United Steelworkers’s attorney Dan Kovalik said, “the English Department has been ground zero for the union campaign. The most active people have come out of English.” Every adjunct in the English Department signed a union card, and all of the adjuncts that have been publicly identified as union organizers taught in the English Department.

Dan Kovalik told writer Moshe Marvit, “There’s going to be a great human cost to the adjuncts losing their jobs in the spring and Duquesne can’t just walk away from these people and think they dispensed with their moral duties.”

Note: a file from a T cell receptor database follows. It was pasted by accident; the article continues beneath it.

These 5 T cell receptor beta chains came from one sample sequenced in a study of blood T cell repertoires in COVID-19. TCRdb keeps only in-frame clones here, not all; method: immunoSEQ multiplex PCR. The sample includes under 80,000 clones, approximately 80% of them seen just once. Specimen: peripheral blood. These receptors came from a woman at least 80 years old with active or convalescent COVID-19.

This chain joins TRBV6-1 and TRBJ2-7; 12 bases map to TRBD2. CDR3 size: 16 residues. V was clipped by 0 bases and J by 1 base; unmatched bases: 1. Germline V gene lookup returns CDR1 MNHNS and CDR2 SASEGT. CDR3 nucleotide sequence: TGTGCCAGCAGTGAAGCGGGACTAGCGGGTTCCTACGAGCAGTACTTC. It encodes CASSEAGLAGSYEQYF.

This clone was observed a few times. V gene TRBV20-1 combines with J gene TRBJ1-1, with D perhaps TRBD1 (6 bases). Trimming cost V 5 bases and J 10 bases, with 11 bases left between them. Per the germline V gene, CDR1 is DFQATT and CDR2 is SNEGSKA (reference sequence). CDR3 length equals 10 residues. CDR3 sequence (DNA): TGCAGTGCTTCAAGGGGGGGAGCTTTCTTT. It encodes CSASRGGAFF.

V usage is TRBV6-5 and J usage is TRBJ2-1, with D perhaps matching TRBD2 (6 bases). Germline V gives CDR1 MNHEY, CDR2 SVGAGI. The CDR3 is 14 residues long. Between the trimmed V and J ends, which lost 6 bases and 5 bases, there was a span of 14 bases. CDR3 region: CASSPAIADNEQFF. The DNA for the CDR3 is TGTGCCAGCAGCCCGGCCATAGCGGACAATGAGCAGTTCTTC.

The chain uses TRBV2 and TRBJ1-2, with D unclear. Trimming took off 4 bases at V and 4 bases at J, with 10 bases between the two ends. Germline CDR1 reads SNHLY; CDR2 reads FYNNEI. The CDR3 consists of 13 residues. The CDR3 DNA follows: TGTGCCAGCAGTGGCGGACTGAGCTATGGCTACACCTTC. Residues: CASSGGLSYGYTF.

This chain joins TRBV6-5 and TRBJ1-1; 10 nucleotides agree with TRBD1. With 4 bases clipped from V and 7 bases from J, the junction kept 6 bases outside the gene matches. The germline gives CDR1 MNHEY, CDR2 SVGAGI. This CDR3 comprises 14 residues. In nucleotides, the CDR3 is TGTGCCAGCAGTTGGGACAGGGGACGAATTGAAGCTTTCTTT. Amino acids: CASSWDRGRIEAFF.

Meanwhile, on President Dougherty’s official biography he stresses what he calls the “Duquesne difference: the Spiritan charism that, for more than three centuries, has recognized education as the key to liberation from poverty and injustice.” While it’s true that education may be the key to liberation from poverty and injustice for some, news of that Spiritan charism hasn’t  reached the ranks of Duquesne’s own adjuncts paid $4,000 per course—nor, one might argue, has the charism—defined as a good gift flowing from God’s love—reached the adjunct union leaders in Duquesne’s English Dept. recently fired from their jobs.